Conjoint analysis, and choice modeling in general, is super-powerful. It allows us to make predictions about the future. However, if the models are poor, the resulting forecasts will be wrong. This post walks through the 7 stages involved in checking a choice model.

The 'hygiene test': checking for convergence

Most modern conjoint analyses are estimated using hierarchical Bayes (HB). HB works by starting with an initial guess, and then continually improving on that guess. Each attempt at improving is called an iteration. Most choice modeling software stops after a pre-specified number of iterations have been completed. Sometimes this is too early, and more iterations are needed before the model can be safely relied upon. The technical term for when enough iterations have been achieved is that the model has achieved convergence.

When a model has not converged, the fix is to increase the number of iterations, also known as draws, until convergence is achieved.

Just as with hygiene tests in food safety, a lack of convergence is no guarantee that the model is unsafe. Food prepared in the most unhygienic situations can be safe if you have the right bacteria in your gut. Similarly, conjoint models that have not converged can give you the right answer. For this reason, it is very common for people to conduct conjoint studies without ever checking hygiene. Of course, just like with cooking, poor hygiene can have devastating consequences, so why take the risk?

Modern choice software, such as Displayr, automatically performs such hygiene tests and provides warnings where the model has not converged. However, all hierarchical Bayes software can produce, or be used to compute, the relevant diagnostics for checking for convergence: the Gelman-Rubin statistic (Rhat), examining the effective sample size, and viewing trace plots. Please see "Checking Convergence When Using Hierarchical Bayes for Conjoint Analysis".

The 'smell test': checking the distributions of the coefficients

Once it is believed that the model has converged, the next step is to inspect the distribution of the estimated utilities (coefficients). This is the “smell test”. If something is rotten, there is a good chance of discovering it at this stage. Unlike the hygiene test, it is super powerful.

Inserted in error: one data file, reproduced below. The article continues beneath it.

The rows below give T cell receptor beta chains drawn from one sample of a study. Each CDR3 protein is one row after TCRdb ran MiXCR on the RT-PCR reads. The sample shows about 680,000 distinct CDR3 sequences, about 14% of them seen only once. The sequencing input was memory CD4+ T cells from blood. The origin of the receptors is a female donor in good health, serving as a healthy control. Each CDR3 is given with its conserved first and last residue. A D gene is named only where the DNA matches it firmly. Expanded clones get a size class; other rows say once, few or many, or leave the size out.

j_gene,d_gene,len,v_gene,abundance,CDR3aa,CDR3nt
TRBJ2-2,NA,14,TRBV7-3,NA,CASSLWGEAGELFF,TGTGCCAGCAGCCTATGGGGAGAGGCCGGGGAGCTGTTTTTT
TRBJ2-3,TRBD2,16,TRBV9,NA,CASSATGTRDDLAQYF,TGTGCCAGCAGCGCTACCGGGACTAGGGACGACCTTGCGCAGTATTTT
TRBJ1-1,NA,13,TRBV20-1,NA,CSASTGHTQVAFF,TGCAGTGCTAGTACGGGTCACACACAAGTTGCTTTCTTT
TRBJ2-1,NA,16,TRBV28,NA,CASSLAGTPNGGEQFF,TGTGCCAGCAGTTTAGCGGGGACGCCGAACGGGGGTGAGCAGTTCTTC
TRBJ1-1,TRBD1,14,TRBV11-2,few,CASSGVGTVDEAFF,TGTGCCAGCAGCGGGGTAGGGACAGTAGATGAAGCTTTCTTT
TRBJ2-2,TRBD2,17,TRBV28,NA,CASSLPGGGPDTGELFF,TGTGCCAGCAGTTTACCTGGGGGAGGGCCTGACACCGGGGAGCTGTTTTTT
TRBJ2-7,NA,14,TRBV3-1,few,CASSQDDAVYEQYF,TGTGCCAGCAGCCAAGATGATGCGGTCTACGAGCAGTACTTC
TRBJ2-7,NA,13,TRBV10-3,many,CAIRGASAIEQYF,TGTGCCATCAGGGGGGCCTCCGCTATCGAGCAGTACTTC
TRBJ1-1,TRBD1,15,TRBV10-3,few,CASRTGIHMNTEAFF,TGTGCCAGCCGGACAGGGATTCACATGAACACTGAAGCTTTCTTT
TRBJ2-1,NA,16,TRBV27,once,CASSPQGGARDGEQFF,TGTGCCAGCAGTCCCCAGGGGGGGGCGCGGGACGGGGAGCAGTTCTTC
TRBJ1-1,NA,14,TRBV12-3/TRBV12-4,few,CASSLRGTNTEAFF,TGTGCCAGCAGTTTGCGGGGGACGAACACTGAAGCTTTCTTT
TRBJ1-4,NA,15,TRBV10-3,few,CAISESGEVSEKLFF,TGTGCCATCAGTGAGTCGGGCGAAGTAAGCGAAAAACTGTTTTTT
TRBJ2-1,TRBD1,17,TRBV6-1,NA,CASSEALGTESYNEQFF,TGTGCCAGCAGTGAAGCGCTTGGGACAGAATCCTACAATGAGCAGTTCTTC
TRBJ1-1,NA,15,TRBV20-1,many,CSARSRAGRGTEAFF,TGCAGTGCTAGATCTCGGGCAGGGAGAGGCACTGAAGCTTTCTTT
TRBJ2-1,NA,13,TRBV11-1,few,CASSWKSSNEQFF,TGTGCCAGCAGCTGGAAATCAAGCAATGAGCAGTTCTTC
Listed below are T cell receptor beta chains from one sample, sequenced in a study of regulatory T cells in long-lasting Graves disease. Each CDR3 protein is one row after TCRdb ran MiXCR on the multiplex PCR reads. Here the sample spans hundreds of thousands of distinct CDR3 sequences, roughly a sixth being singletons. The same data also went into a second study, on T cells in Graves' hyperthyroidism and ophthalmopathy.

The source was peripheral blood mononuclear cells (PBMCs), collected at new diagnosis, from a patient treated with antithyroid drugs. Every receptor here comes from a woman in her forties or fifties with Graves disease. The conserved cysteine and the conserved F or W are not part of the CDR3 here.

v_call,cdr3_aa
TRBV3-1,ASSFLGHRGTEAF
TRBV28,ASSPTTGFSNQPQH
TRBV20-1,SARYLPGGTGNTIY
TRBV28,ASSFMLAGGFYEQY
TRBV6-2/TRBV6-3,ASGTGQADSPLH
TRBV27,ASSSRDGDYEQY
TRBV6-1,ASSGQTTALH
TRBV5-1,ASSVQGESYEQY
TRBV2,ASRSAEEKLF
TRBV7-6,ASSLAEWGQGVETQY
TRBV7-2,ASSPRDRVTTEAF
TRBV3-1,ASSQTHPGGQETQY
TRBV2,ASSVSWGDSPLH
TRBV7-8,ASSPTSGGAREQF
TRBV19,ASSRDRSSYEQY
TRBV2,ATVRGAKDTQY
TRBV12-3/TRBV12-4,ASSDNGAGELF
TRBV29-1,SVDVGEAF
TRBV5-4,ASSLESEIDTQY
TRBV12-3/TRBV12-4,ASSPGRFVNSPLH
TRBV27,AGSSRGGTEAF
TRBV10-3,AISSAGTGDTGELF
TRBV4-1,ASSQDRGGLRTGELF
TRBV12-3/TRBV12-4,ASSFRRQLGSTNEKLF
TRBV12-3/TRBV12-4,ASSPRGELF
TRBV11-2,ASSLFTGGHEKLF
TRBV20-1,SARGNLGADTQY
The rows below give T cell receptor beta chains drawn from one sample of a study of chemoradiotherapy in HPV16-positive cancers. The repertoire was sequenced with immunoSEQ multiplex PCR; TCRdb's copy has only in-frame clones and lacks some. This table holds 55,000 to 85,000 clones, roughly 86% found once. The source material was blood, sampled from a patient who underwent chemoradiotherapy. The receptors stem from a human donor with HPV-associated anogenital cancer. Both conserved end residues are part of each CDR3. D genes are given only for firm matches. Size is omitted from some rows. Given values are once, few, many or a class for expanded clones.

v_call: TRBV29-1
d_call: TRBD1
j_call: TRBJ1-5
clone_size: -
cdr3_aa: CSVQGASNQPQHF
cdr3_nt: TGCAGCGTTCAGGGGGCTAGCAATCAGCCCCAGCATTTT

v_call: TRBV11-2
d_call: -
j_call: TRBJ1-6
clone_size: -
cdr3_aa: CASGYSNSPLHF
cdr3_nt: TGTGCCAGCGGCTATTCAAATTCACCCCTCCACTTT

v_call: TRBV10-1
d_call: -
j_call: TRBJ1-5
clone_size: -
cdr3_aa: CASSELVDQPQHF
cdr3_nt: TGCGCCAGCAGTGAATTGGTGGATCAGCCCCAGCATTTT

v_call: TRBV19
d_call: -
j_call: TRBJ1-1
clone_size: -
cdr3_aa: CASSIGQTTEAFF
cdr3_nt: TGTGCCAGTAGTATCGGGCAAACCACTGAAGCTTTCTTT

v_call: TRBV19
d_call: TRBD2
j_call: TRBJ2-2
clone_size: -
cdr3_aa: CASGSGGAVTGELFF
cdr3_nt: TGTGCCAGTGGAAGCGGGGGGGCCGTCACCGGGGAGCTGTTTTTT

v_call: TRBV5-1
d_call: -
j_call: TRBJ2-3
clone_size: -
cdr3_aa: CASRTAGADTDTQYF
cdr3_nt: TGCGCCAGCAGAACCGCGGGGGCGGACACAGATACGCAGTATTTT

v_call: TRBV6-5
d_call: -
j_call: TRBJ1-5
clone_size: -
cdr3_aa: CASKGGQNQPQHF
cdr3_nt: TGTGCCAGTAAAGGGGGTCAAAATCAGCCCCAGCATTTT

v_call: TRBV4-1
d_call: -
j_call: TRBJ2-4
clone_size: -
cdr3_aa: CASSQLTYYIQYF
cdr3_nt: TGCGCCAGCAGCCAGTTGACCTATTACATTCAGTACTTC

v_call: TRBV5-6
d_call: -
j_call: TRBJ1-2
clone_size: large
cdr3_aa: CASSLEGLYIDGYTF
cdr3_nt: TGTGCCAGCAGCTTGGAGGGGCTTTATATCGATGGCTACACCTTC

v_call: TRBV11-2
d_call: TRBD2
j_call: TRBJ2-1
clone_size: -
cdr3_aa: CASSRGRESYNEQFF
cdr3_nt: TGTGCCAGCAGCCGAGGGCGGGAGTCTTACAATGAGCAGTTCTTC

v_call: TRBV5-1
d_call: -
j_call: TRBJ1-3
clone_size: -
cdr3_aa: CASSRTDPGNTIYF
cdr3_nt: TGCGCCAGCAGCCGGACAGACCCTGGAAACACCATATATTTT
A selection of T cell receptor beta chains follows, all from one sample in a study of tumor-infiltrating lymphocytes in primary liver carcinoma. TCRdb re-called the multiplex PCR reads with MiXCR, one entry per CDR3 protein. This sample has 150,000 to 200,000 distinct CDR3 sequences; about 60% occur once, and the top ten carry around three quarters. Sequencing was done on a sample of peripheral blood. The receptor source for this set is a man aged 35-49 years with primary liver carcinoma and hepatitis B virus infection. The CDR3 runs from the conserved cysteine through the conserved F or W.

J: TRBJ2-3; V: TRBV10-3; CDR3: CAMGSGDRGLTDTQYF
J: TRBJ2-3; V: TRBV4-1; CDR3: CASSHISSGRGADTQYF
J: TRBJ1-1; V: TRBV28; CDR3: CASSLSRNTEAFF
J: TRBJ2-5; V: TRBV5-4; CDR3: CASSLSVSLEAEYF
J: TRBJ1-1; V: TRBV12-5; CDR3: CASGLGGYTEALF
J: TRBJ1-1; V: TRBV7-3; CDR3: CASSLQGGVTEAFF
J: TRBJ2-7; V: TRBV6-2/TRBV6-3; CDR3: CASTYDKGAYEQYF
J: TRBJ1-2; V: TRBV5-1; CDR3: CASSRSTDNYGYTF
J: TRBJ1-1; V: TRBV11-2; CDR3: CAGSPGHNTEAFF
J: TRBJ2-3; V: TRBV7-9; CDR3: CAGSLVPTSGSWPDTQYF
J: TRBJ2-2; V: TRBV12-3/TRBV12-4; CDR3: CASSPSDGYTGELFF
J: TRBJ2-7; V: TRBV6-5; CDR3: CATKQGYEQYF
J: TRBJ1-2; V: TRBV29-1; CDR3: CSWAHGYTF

The output below shows the distributions of utilities for the first two attributes of a study of the chocolate market.  The experimental design showed four alternatives in each choice question. The first attribute is Alternative, where a 1 indicates that the alternative was the left of the four shown to the respondents, the 2 is the second alternative, and so on.  


Alternative 1 has a mean of 0 and a single blue column in its histogram, indicating no variation. As discussed in Choice Modeling: The Basics, choice models start with an assumption that one of the attribute levels has a utility of 0, and thus this is an assumption rather than a result. Looking at alternative 2, we can see its mean is the same as alternative 1's, which makes sense. There is a bit of variation between the respondents, which is consistent with there being a bit of noise in the data. For alternative 3 and 4, however, we see that they have lower means, suggesting that people were consistently less likely to choose these options. This is disappointing, as it suggests that people were not carefully examining the alternatives. The good news is we can take this effect out of the model at simulation time (by removing this attribute from the simulations, or, by using its average value if there is 'none of these' alternative). If you are using software that does not produce utilities for alternatives, which are also known as alternative specific constants, make sure that you include them manually as an extra attribute, as it is one of those rare things that is both easy to check and easy to fix.